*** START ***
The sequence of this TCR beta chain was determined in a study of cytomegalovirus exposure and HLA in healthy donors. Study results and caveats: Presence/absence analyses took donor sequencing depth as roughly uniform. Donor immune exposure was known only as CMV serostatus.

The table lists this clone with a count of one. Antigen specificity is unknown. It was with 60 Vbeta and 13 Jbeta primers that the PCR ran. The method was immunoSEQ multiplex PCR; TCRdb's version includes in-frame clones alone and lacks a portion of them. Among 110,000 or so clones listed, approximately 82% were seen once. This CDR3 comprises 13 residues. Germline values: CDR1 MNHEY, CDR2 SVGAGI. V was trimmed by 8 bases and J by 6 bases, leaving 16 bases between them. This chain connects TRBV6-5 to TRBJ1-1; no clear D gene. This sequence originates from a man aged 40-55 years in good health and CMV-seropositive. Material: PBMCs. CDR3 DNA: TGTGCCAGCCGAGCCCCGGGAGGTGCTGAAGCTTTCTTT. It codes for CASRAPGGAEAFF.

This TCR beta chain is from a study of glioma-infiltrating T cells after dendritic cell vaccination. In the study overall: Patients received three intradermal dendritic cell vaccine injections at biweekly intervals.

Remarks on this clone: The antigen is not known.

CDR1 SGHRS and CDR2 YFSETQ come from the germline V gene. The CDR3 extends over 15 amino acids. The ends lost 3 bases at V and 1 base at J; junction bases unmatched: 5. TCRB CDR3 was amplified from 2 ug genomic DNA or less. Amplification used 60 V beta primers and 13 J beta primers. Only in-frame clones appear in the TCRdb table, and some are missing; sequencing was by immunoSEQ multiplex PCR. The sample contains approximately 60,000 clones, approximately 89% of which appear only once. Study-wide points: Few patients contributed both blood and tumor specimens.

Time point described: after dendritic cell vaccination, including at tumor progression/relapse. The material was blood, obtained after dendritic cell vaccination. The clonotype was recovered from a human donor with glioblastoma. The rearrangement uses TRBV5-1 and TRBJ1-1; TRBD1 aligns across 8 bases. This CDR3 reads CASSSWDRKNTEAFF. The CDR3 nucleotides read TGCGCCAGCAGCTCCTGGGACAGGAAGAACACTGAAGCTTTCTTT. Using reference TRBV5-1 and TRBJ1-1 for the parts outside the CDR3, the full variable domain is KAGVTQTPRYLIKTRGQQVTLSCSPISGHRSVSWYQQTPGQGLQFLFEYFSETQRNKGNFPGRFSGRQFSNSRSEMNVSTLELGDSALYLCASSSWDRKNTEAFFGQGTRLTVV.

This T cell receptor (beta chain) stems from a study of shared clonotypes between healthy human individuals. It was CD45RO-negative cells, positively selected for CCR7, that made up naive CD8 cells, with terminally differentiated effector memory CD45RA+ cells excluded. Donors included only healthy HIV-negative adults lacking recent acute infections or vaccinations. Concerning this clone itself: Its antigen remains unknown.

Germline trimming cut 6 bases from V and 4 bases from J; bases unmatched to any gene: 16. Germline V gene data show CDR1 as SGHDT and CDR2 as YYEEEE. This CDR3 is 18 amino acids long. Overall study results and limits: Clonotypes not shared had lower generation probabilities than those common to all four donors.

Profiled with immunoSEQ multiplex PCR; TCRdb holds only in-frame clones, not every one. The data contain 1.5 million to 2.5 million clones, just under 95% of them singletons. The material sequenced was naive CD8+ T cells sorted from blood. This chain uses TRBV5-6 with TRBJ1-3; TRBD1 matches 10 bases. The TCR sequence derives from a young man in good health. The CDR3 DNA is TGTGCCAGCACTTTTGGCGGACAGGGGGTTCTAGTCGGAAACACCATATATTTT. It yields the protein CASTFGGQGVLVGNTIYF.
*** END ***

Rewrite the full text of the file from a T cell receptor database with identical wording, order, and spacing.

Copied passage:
The sequence of this TCR beta chain was determined in a study of cytomegalovirus exposure and HLA in healthy donors. Study results and caveats: Presence/absence analyses took donor sequencing depth as roughly uniform. Donor immune exposure was known only as CMV serostatus.

The table lists this clone with a count of one. Antigen specificity is unknown. It was with 60 Vbeta and 13 Jbeta primers that the PCR ran. The method was immunoSEQ multiplex PCR; TCRdb's version includes in-frame clones alone and lacks a portion of them. Among 110,000 or so clones listed, approximately 82% were seen once. This CDR3 comprises 13 residues. Germline values: CDR1 MNHEY, CDR2 SVGAGI. V was trimmed by 8 bases and J by 6 bases, leaving 16 bases between them. This chain connects TRBV6-5 to TRBJ1-1; no clear D gene. This sequence originates from a man aged 40-55 years in good health and CMV-seropositive. Material: PBMCs. CDR3 DNA: TGTGCCAGCCGAGCCCCGGGAGGTGCTGAAGCTTTCTTT. It codes for CASRAPGGAEAFF.

This TCR beta chain is from a study of glioma-infiltrating T cells after dendritic cell vaccination. In the study overall: Patients received three intradermal dendritic cell vaccine injections at biweekly intervals.

Remarks on this clone: The antigen is not known.

CDR1 SGHRS and CDR2 YFSETQ come from the germline V gene. The CDR3 extends over 15 amino acids. The ends lost 3 bases at V and 1 base at J; junction bases unmatched: 5. TCRB CDR3 was amplified from 2 ug genomic DNA or less. Amplification used 60 V beta primers and 13 J beta primers. Only in-frame clones appear in the TCRdb table, and some are missing; sequencing was by immunoSEQ multiplex PCR. The sample contains approximately 60,000 clones, approximately 89% of which appear only once. Study-wide points: Few patients contributed both blood and tumor specimens.

Time point described: after dendritic cell vaccination, including at tumor progression/relapse. The material was blood, obtained after dendritic cell vaccination. The clonotype was recovered from a human donor with glioblastoma. The rearrangement uses TRBV5-1 and TRBJ1-1; TRBD1 aligns across 8 bases. This CDR3 reads CASSSWDRKNTEAFF. The CDR3 nucleotides read TGCGCCAGCAGCTCCTGGGACAGGAAGAACACTGAAGCTTTCTTT. Using reference TRBV5-1 and TRBJ1-1 for the parts outside the CDR3, the full variable domain is KAGVTQTPRYLIKTRGQQVTLSCSPISGHRSVSWYQQTPGQGLQFLFEYFSETQRNKGNFPGRFSGRQFSNSRSEMNVSTLELGDSALYLCASSSWDRKNTEAFFGQGTRLTVV.

This T cell receptor (beta chain) stems from a study of shared clonotypes between healthy human individuals. It was CD45RO-negative cells, positively selected for CCR7, that made up naive CD8 cells, with terminally differentiated effector memory CD45RA+ cells excluded. Donors included only healthy HIV-negative adults lacking recent acute infections or vaccinations. Concerning this clone itself: Its antigen remains unknown.

Germline trimming cut 6 bases from V and 4 bases from J; bases unmatched to any gene: 16. Germline V gene data show CDR1 as SGHDT and CDR2 as YYEEEE. This CDR3 is 18 amino acids long. Overall study results and limits: Clonotypes not shared had lower generation probabilities than those common to all four donors.

Profiled with immunoSEQ multiplex PCR; TCRdb holds only in-frame clones, not every one. The data contain 1.5 million to 2.5 million clones, just under 95% of them singletons. The material sequenced was naive CD8+ T cells sorted from blood. This chain uses TRBV5-6 with TRBJ1-3; TRBD1 matches 10 bases. The TCR sequence derives from a young man in good health. The CDR3 DNA is TGTGCCAGCACTTTTGGCGGACAGGGGGTTCTAGTCGGAAACACCATATATTTT. It yields the protein CASTFGGQGVLVGNTIYF.